According to Counterpoint’s Market Pulse Service, China’s overall smartphone sales saw a modest 1.5% year-on-year growth in Q1 2024, marking a second consecutive quarter of positive growth. Notably, Huawei experienced a remarkable 69.7% year-on-year increase in market share, solidifying its position in the market. This growth was attributed to Huawei’s successful launch of the 5G-capable Mate 60 series and its enduring brand reputation, particularly in the premium segment priced above $600. In contrast, Apple witnessed a 19.1% year-on-year decline in market share during the same period, partly due to Huawei’s gains in this segment.

Huawei is nearing completion of a large R&D complex in Shanghai focused on semiconductor technology. Fujitsu, NEC, NTT, and DoCoMo have unveiled a groundbreaking ‘top-level sub-terahertz 6G device’ achieving 100 Gbps speeds over 100-meter distances in the 100 GHz and 300 GHz bands. MASV’s Solutions Partner Program simplifies large file transfers using their cloud-based platform. LEAP is expanding global customer outreach with Vonage’s Communications APIs and SIP Trunking for scalable cloud connectivity.

In a significant development for Romania’s telecommunication landscape, Huawei, the Chinese equipment manufacturer, has faced a major setback. The Romanian government has formally declined Huawei’s request to deploy its technology within the nation’s 5G networks. This decision, disclosed through the Romanian government gazette without an official press statement, effectively bars Huawei from any future participation in the Romanian mobile network market.

At MWC 2024, a pioneering agreement was drawn between Indosat Ooredoo Hutchison and Huawei, aiming to bolster AI’s transformative role in industry applications and skill enhancement. With AI driving industrial growth, both parties jointly commit to democratizing digitalization and nurturing shared cloud resources, fostering innovation and significant growth.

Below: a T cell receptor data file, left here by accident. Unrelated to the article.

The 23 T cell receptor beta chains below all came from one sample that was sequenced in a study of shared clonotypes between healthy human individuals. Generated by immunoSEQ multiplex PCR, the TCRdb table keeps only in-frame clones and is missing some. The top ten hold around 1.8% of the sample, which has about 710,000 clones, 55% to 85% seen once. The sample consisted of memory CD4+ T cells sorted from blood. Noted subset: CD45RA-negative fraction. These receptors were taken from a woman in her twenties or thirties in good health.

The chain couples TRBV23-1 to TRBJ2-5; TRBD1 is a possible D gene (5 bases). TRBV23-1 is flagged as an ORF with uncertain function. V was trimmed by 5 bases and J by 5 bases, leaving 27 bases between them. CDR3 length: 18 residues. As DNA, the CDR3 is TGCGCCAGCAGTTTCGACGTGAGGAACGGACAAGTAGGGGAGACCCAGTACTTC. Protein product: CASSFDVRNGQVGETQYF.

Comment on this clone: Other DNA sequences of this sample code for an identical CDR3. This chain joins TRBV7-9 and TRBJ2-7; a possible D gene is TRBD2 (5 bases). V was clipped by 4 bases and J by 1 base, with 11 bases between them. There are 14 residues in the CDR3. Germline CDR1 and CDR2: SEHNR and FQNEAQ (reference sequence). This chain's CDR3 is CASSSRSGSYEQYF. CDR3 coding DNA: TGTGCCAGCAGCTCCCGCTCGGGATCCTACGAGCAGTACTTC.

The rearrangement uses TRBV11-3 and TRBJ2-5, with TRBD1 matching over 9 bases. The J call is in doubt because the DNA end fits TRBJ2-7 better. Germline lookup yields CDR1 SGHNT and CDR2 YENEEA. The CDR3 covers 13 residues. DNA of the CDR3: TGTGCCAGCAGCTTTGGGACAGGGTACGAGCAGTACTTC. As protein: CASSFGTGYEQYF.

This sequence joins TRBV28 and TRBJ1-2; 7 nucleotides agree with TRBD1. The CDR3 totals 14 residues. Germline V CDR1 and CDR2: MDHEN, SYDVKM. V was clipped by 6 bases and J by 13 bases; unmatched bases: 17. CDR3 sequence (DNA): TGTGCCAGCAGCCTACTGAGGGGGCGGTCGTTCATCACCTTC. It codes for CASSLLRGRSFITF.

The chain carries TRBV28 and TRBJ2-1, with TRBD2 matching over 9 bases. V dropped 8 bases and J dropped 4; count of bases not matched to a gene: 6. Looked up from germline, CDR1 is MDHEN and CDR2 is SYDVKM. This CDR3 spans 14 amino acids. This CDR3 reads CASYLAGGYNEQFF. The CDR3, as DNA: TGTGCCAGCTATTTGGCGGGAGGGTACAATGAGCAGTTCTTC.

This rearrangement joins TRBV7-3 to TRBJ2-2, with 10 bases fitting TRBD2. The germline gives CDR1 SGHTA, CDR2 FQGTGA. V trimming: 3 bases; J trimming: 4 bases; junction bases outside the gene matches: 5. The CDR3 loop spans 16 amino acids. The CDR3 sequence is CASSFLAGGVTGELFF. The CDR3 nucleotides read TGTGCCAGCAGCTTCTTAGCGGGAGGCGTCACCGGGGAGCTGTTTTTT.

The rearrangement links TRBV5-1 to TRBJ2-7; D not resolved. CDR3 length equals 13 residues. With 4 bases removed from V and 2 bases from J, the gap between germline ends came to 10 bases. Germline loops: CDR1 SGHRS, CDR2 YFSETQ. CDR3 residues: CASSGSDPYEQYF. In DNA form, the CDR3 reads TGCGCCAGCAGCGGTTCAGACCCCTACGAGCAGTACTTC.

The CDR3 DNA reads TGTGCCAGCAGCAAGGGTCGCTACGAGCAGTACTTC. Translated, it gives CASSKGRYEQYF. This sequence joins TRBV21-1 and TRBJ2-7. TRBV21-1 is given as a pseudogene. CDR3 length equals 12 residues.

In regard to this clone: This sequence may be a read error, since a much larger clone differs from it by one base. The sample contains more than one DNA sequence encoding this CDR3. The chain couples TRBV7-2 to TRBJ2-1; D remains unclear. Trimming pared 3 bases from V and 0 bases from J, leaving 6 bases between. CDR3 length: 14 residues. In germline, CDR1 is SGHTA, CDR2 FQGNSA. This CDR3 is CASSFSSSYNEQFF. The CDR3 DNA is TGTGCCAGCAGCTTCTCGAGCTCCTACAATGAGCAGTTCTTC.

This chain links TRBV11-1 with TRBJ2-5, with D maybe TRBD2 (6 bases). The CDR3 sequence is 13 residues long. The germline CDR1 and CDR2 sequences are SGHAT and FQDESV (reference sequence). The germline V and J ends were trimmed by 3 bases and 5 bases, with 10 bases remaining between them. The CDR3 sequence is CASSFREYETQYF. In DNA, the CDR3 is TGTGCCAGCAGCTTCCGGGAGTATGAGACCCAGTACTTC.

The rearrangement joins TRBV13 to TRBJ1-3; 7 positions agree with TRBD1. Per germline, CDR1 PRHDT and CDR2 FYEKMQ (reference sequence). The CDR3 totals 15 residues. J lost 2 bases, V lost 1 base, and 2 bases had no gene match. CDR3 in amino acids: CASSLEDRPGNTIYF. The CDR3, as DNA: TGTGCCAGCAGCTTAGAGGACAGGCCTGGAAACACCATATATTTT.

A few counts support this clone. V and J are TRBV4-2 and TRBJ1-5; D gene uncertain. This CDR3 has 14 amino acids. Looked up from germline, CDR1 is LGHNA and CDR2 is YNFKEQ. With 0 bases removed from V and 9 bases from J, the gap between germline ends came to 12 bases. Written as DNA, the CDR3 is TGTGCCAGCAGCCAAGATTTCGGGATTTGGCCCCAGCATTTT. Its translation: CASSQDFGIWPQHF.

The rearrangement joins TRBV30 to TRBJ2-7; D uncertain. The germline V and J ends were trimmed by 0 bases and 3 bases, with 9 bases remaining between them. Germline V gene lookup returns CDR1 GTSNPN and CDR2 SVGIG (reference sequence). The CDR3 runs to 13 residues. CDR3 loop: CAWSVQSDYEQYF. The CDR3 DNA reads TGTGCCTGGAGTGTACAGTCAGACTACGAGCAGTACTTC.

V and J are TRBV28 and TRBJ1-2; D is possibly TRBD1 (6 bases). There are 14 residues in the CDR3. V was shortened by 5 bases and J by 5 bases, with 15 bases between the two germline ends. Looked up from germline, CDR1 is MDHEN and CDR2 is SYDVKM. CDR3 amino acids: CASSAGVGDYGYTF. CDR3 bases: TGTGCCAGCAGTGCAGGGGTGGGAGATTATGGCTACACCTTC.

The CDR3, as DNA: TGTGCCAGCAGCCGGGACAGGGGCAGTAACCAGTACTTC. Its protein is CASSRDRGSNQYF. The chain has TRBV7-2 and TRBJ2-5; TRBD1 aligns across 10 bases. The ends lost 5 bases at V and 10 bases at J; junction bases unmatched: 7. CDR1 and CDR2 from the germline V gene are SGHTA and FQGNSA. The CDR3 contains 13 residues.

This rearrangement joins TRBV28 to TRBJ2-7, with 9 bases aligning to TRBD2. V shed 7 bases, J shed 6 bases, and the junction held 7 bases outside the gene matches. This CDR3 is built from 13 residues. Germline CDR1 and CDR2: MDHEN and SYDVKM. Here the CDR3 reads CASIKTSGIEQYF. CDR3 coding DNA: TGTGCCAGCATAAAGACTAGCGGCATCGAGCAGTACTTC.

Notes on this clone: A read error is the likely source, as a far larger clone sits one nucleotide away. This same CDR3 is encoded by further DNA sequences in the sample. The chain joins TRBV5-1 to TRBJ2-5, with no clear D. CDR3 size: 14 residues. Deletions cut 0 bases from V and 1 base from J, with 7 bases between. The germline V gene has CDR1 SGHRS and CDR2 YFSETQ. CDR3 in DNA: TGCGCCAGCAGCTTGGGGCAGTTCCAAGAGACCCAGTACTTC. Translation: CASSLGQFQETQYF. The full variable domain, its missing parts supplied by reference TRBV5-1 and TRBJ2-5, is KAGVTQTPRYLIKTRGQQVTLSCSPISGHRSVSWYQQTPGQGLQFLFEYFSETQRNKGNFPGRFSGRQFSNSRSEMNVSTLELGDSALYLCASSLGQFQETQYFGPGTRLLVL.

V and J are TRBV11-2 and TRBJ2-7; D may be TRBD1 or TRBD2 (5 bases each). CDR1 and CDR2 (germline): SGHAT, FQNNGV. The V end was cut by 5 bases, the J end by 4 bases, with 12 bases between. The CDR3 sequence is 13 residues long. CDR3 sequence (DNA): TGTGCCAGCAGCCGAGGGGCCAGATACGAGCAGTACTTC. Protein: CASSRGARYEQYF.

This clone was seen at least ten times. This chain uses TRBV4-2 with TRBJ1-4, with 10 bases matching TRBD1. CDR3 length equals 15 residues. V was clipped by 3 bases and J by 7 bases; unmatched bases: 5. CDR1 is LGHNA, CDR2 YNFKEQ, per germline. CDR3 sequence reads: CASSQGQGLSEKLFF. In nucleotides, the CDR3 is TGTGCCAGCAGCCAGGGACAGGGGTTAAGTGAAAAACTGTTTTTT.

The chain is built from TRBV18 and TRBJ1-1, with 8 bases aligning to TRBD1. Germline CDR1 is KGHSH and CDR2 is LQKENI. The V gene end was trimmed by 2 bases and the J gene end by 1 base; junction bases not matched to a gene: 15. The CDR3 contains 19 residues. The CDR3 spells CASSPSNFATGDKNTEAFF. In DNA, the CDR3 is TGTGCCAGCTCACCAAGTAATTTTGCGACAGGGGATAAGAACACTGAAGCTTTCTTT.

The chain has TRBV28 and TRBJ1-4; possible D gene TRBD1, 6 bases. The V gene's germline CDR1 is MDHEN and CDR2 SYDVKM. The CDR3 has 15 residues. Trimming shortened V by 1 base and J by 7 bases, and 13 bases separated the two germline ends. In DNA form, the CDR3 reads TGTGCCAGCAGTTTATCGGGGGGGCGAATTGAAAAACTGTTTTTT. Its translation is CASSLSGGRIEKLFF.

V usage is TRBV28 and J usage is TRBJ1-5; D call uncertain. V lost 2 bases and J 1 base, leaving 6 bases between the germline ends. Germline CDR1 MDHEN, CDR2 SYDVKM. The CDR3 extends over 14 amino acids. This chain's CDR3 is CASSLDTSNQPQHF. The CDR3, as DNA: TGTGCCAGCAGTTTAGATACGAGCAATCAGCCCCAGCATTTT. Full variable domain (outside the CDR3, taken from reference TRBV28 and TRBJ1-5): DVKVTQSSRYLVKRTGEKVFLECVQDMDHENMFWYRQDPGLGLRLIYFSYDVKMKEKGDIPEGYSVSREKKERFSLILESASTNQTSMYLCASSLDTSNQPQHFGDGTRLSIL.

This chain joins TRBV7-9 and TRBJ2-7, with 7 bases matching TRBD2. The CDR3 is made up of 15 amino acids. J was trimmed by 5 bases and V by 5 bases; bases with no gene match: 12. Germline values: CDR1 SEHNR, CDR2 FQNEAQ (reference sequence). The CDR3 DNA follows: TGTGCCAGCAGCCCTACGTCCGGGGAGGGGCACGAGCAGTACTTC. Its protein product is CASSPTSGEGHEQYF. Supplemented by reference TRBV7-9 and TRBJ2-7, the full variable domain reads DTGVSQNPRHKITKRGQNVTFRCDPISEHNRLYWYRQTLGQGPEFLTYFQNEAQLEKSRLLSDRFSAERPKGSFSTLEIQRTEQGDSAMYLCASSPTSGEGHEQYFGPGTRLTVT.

Telecommunications giant Kirin partners with Chinese auto manufacturer Dongfeng, aiming to innovate in ‘new energy’ automobiles. The deal looks to infuse Huawei tech into Dongfeng’s vehicles, sparking curiosity around specifics and outcomes. Voyah, the brand at the center of the deal, ambitiously plans to double their output, leveraging China’s vigorously blooming EV market.

In the ongoing technological rivalry between the United States and China, Huawei has emerged as a significant beneficiary, particularly in the realm of artificial intelligence (AI). The U.S. government, in its persistent efforts to hinder China’s progress in AI development, has implemented various bans on the sale of certain products from American companies to their Chinese counterparts. The focus of this battle shifted notably to AI over the past year, with China positioning itself as a frontrunner in AI, albeit still relying on U.S. company Nvidia for crucial high-performance chips.

Navigating the challenging mandates of the dynamic telecommunications world, UK’s premier telecom operator, BT, stumbles upon an obstacle. The company has failed to adhere to the deadline for the complete removal of Huawei equipment from its core network. The deadline, already deferred twice, raises doubts over the telecom titan’s ability to successfully transition away from Huawei’s infrastructure within the stipulated timeframe. A UK law dictates all network carriers to rid their systems of Huawei equipment by the end of 2027.

In a collaborative effort, UNESCO and Huawei have contributed to the advancement of education in Ethiopia through the Technology-enabled Open School Systems for All project (TeOSS). This initiative, part of Huawei’s TECH4ALL program, has been operational in Ethiopia, Egypt, and Ghana since 2020, with a recent donation ceremony held at the Ethiopian Ministry of Education.